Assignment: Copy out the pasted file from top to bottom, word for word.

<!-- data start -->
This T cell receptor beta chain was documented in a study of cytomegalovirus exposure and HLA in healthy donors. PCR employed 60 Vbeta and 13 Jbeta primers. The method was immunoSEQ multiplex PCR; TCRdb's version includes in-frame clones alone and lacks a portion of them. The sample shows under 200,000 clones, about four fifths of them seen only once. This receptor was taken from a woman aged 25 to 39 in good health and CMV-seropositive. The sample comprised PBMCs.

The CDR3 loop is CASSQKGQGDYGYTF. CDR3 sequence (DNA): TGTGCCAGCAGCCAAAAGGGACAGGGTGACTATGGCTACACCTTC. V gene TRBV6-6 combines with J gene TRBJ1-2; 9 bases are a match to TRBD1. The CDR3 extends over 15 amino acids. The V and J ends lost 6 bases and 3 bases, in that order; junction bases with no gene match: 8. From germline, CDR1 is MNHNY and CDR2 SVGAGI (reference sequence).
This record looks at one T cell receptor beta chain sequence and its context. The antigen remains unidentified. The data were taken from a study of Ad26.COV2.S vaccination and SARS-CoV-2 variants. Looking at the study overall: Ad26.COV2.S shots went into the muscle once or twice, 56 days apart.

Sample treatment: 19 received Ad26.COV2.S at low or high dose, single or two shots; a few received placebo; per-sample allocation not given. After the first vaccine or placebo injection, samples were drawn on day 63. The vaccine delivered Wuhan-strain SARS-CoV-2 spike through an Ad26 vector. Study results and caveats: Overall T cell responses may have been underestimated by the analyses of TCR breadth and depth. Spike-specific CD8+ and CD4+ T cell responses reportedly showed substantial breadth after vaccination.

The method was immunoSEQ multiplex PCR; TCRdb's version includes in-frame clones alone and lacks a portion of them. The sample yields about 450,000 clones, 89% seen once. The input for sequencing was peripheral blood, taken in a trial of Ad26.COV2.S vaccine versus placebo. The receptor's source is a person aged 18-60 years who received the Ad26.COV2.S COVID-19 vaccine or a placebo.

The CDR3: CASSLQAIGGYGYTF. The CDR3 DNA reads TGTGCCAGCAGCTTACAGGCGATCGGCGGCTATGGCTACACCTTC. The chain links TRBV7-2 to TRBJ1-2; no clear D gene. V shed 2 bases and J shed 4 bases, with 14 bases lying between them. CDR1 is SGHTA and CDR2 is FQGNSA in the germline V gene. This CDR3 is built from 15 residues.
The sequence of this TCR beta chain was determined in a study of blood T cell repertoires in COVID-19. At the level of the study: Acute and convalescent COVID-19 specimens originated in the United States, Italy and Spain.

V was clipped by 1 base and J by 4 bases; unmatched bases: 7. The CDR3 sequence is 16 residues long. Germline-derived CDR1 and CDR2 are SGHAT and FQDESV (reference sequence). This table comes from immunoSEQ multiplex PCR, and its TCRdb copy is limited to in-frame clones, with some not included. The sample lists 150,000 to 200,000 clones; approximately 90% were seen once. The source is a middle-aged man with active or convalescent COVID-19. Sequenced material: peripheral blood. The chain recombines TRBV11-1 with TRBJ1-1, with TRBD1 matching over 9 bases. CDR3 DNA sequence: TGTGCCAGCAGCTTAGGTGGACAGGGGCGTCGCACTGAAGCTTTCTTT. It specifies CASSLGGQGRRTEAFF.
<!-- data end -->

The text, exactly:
This T cell receptor beta chain was documented in a study of cytomegalovirus exposure and HLA in healthy donors. PCR employed 60 Vbeta and 13 Jbeta primers. The method was immunoSEQ multiplex PCR; TCRdb's version includes in-frame clones alone and lacks a portion of them. The sample shows under 200,000 clones, about four fifths of them seen only once. This receptor was taken from a woman aged 25 to 39 in good health and CMV-seropositive. The sample comprised PBMCs.

The CDR3 loop is CASSQKGQGDYGYTF. CDR3 sequence (DNA): TGTGCCAGCAGCCAAAAGGGACAGGGTGACTATGGCTACACCTTC. V gene TRBV6-6 combines with J gene TRBJ1-2; 9 bases are a match to TRBD1. The CDR3 extends over 15 amino acids. The V and J ends lost 6 bases and 3 bases, in that order; junction bases with no gene match: 8. From germline, CDR1 is MNHNY and CDR2 SVGAGI (reference sequence).
This record looks at one T cell receptor beta chain sequence and its context. The antigen remains unidentified. The data were taken from a study of Ad26.COV2.S vaccination and SARS-CoV-2 variants. Looking at the study overall: Ad26.COV2.S shots went into the muscle once or twice, 56 days apart.

Sample treatment: 19 received Ad26.COV2.S at low or high dose, single or two shots; a few received placebo; per-sample allocation not given. After the first vaccine or placebo injection, samples were drawn on day 63. The vaccine delivered Wuhan-strain SARS-CoV-2 spike through an Ad26 vector. Study results and caveats: Overall T cell responses may have been underestimated by the analyses of TCR breadth and depth. Spike-specific CD8+ and CD4+ T cell responses reportedly showed substantial breadth after vaccination.

The method was immunoSEQ multiplex PCR; TCRdb's version includes in-frame clones alone and lacks a portion of them. The sample yields about 450,000 clones, 89% seen once. The input for sequencing was peripheral blood, taken in a trial of Ad26.COV2.S vaccine versus placebo. The receptor's source is a person aged 18-60 years who received the Ad26.COV2.S COVID-19 vaccine or a placebo.

The CDR3: CASSLQAIGGYGYTF. The CDR3 DNA reads TGTGCCAGCAGCTTACAGGCGATCGGCGGCTATGGCTACACCTTC. The chain links TRBV7-2 to TRBJ1-2; no clear D gene. V shed 2 bases and J shed 4 bases, with 14 bases lying between them. CDR1 is SGHTA and CDR2 is FQGNSA in the germline V gene. This CDR3 is built from 15 residues.
The sequence of this TCR beta chain was determined in a study of blood T cell repertoires in COVID-19. At the level of the study: Acute and convalescent COVID-19 specimens originated in the United States, Italy and Spain.

V was clipped by 1 base and J by 4 bases; unmatched bases: 7. The CDR3 sequence is 16 residues long. Germline-derived CDR1 and CDR2 are SGHAT and FQDESV (reference sequence). This table comes from immunoSEQ multiplex PCR, and its TCRdb copy is limited to in-frame clones, with some not included. The sample lists 150,000 to 200,000 clones; approximately 90% were seen once. The source is a middle-aged man with active or convalescent COVID-19. Sequenced material: peripheral blood. The chain recombines TRBV11-1 with TRBJ1-1, with TRBD1 matching over 9 bases. CDR3 DNA sequence: TGTGCCAGCAGCTTAGGTGGACAGGGGCGTCGCACTGAAGCTTTCTTT. It specifies CASSLGGQGRRTEAFF.